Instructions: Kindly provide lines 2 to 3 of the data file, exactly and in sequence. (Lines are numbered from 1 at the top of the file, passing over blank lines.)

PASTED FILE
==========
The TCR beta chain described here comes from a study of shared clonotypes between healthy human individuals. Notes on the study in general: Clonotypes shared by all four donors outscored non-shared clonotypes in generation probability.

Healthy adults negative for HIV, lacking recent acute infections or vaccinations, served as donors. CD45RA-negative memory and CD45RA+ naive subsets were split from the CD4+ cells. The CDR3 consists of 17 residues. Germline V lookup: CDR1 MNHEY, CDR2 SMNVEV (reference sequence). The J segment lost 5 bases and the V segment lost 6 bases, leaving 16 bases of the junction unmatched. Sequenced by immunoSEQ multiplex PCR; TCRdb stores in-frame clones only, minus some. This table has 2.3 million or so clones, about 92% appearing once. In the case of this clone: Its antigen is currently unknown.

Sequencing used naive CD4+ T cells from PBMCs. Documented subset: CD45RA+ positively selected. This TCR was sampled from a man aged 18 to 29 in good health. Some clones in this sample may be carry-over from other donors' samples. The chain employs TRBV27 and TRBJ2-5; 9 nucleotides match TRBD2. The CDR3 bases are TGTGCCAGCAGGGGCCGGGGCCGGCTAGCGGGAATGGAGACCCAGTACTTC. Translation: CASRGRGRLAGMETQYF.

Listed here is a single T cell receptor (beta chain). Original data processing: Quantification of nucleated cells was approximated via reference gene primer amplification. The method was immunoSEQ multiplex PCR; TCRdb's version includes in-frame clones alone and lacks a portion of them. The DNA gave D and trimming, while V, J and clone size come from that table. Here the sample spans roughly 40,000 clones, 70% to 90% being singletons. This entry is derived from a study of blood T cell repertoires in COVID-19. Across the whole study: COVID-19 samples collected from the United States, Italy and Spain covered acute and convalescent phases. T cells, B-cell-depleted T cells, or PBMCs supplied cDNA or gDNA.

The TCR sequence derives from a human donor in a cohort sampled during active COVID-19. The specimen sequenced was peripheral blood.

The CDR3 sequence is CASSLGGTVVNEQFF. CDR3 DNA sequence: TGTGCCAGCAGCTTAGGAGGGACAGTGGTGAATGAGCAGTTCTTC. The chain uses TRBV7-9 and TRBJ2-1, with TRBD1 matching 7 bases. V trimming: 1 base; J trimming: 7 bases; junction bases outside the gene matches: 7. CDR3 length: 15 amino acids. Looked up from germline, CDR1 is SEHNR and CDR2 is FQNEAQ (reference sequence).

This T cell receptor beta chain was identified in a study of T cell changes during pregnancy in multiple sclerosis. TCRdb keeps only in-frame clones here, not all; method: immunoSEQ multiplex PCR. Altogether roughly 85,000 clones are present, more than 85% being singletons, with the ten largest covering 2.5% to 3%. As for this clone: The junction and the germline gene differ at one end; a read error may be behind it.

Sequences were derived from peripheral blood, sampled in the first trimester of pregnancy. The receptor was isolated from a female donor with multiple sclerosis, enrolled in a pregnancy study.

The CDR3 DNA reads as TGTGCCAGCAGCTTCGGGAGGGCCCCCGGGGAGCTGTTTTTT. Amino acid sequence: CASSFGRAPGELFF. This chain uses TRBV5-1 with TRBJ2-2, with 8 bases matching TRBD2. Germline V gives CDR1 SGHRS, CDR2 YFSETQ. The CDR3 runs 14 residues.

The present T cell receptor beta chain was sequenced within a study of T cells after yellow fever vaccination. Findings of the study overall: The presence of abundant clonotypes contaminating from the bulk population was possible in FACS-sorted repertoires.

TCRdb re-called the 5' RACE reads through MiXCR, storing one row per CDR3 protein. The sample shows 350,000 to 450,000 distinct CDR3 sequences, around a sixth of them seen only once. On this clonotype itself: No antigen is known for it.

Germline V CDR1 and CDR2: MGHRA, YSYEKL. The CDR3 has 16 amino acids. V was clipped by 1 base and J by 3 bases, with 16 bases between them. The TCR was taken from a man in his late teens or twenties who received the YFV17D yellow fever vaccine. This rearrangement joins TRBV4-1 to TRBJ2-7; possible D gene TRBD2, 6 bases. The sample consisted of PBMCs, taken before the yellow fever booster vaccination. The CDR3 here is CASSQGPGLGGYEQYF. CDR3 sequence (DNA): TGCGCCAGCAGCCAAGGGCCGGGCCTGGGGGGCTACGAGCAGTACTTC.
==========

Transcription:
Healthy adults negative for HIV, lacking recent acute infections or vaccinations, served as donors. CD45RA-negative memory and CD45RA+ naive subsets were split from the CD4+ cells. The CDR3 consists of 17 residues. Germline V lookup: CDR1 MNHEY, CDR2 SMNVEV (reference sequence). The J segment lost 5 bases and the V segment lost 6 bases, leaving 16 bases of the junction unmatched. Sequenced by immunoSEQ multiplex PCR; TCRdb stores in-frame clones only, minus some. This table has 2.3 million or so clones, about 92% appearing once. In the case of this clone: Its antigen is currently unknown.

Sequencing used naive CD4+ T cells from PBMCs. Documented subset: CD45RA+ positively selected. This TCR was sampled from a man aged 18 to 29 in good health. Some clones in this sample may be carry-over from other donors' samples. The chain employs TRBV27 and TRBJ2-5; 9 nucleotides match TRBD2. The CDR3 bases are TGTGCCAGCAGGGGCCGGGGCCGGCTAGCGGGAATGGAGACCCAGTACTTC. Translation: CASRGRGRLAGMETQYF.